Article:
I would come home to an empty house and try to fill in the emptiness with television and snacks.  Dad would come home and barely talk to me, just go immediately to his room, change and go out into the garden.  I would wait and wait for Mum to come home just before 6 pm and then I would revolve my evening around trying to help her so to get some of her attention but most of it was focused on Dad and the two scotches they had every night before meals.

It is interesting to me that after my marriage broke apart and I tried to go back overseas it was at this time of day I had my major head trauma after a body therapy session trying to deal with the trauma of my divorce and earlier accident at 17.  I came off my bike and split my head open and woke up sick and stunned in an ambulance all the way on the other side of the world with not one real friend or family member.   Apparently when my family heard about it they didn’t think the problem was serious enough for them to come and help.  The family I was lodging with saw it all as an inconvenience.  Why was I over the other side of the world after my marriage had ended?  Why wasn’t I with family?  If they only knew.  My family was NEVER emotionally supportive.

Within all of this emotional emptiness it was not easy for me to be the best partner, either.  To be an adult walking around with so much soreness is not easy as so many of us know.  Its a real journey to learn how to love yourself through the entire experience and not fall into the trap of blaming yourself when that is what often happens anyway if you are a child who comes out of a narcissistic or emotionally neglectful background.  You carry then deep inside you along with feelings that in some way you are the cause of it all, if only you had tried harder, not been so needy, got away sooner, seen the writing on the wall…. on and on and on goes the inner critic that forms inside the deep void space.  And then add to this the judgements that rain down on you from the outside world.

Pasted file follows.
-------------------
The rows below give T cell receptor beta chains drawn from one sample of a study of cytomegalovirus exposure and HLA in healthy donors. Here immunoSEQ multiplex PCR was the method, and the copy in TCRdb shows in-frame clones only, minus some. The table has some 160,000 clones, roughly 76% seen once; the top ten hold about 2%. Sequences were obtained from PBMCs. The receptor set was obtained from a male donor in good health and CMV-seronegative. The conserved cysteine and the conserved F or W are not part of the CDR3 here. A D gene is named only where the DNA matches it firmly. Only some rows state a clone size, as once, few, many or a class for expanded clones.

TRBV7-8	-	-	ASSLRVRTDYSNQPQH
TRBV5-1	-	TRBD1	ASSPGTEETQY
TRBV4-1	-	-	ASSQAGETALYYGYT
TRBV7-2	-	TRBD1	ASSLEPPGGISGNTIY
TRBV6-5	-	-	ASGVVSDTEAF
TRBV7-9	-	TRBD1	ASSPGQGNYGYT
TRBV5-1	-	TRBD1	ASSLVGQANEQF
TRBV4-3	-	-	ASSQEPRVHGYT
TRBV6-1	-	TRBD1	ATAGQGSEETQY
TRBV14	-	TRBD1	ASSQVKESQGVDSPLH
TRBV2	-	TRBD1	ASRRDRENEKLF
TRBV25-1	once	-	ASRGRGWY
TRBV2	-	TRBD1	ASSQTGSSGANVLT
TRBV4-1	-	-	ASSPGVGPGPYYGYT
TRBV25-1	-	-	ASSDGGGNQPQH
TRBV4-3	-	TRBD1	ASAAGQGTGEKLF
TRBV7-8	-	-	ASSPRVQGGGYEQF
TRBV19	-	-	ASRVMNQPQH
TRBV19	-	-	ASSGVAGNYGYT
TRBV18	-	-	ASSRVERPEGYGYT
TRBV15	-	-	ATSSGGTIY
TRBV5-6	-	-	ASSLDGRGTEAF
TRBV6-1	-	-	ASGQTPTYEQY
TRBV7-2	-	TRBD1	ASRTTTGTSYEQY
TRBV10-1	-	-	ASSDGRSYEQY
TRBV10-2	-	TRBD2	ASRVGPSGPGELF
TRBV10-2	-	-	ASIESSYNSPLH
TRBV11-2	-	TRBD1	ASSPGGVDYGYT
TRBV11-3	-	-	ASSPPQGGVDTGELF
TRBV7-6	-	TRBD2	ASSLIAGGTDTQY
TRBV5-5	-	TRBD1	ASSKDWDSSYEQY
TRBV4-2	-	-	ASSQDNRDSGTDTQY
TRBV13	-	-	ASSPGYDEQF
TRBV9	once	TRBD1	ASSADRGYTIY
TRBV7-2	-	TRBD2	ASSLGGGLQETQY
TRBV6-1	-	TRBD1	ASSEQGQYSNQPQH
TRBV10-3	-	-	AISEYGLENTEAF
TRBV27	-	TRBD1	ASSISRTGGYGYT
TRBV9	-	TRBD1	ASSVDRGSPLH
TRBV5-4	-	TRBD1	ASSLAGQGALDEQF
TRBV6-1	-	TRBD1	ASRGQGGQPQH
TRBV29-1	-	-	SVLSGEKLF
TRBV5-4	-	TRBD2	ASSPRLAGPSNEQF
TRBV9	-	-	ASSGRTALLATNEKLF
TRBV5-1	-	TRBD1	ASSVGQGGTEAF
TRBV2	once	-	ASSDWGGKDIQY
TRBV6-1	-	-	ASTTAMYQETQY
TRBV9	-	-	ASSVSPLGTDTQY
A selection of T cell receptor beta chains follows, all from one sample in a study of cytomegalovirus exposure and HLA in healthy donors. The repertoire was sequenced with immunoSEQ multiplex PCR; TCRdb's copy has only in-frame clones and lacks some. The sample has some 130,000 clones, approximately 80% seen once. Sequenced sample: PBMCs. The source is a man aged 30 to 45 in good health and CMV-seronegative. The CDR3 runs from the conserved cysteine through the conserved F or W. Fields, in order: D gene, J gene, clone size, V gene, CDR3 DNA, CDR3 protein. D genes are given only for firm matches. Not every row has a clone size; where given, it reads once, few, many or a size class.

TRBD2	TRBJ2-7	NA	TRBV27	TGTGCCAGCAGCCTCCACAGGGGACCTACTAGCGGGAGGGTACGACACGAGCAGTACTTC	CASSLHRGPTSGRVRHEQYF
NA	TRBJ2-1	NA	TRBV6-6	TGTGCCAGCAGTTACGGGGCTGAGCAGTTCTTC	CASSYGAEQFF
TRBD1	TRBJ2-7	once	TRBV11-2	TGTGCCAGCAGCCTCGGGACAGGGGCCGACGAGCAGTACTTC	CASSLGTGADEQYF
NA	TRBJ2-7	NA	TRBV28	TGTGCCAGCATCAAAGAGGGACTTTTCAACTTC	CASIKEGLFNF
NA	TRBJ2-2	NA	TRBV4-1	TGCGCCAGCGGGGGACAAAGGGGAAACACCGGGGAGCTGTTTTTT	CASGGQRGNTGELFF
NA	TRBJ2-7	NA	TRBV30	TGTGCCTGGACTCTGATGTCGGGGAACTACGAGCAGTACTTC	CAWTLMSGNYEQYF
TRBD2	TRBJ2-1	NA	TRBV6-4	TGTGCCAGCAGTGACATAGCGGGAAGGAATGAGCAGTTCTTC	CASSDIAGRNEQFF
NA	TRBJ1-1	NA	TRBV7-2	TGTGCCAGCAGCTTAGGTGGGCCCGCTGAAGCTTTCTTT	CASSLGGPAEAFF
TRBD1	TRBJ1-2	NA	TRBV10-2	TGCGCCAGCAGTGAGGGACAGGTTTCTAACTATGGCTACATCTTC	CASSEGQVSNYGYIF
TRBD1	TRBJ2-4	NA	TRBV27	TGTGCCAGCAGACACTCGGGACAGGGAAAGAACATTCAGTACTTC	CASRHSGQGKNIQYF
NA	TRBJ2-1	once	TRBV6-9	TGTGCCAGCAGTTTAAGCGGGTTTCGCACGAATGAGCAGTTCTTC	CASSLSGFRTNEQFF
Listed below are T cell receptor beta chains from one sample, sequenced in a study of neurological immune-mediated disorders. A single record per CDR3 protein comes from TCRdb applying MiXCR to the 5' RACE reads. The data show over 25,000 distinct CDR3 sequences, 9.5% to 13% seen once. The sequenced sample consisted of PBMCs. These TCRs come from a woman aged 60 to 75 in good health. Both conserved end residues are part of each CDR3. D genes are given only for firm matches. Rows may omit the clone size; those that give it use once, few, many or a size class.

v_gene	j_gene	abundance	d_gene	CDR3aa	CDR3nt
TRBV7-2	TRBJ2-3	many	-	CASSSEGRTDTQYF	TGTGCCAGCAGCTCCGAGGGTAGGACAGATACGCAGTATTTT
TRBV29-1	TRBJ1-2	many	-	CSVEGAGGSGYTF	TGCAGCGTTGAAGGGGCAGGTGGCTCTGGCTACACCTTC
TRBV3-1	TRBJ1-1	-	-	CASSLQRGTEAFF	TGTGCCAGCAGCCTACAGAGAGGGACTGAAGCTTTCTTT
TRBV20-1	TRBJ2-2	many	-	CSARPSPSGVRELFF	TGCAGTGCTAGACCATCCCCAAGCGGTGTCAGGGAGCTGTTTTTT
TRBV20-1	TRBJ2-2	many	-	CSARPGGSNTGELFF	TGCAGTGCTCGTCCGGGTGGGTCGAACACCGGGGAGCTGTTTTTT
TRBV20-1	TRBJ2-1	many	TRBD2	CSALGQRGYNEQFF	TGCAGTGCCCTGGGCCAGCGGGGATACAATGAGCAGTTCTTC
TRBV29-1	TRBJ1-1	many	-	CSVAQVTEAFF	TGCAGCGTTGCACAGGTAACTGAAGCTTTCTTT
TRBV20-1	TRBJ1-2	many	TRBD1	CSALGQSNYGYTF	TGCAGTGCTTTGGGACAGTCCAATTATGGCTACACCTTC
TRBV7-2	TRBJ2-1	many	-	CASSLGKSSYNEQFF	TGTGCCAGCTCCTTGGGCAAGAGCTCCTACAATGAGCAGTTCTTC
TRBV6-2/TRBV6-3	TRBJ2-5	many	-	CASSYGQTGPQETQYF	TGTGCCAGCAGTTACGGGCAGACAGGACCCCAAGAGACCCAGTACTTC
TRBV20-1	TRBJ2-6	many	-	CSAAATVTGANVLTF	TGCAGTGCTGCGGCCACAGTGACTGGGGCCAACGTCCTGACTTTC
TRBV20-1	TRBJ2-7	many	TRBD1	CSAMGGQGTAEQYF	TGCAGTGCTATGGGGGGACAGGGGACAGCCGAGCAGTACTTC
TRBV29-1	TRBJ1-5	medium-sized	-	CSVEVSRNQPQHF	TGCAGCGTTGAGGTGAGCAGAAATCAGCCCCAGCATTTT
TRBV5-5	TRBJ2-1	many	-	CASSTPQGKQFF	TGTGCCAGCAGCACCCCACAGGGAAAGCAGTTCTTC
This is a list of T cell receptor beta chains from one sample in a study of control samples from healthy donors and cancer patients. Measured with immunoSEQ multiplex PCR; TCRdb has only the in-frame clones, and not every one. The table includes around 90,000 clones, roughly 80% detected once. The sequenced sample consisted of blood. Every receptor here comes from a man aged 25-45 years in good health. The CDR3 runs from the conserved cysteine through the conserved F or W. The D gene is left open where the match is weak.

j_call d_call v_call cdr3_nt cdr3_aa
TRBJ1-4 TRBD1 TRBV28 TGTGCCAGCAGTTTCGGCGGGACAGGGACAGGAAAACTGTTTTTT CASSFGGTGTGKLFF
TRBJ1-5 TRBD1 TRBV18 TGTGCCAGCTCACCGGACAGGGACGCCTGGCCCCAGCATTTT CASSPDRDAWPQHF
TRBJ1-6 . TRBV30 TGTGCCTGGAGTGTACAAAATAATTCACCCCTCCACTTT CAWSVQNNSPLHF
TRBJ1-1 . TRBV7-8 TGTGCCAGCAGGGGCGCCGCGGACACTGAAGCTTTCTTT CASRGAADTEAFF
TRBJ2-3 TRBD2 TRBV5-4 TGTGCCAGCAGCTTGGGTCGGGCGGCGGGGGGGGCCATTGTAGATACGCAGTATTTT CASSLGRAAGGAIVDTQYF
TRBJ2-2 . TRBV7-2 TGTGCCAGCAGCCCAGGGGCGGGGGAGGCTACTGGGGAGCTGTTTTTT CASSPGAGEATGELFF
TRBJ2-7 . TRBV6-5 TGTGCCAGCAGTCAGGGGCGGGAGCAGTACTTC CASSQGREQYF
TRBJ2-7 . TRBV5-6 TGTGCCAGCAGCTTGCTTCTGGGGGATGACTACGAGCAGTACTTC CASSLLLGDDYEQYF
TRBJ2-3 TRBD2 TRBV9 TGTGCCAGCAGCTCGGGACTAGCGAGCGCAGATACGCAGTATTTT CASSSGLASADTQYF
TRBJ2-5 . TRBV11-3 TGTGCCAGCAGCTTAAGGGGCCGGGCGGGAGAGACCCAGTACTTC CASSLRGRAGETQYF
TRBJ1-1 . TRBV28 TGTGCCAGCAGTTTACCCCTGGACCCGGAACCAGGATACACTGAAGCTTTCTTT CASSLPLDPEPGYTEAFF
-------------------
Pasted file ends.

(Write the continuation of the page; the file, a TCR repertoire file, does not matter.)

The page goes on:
This morning when I woke with my usual anxiety I was reminding myself just to keep meeting my anxiety with tenderness and compassion.  I was reminding myself that the field of compassion which we can find within and with a good therapist is the one open loving containing space that enables us to feel all of the pain in such a way that we also shower it with tenderness and mercy, without making the wound worse.

Then there is the work to do with reaching out to others for relationships and to express ourselves which also becomes the path we just don’t want to have to walk down due to the wounds we have known in the past,  we see phantoms all around and its hard when our insecurity or fear is not met with tenderness and compassion by others.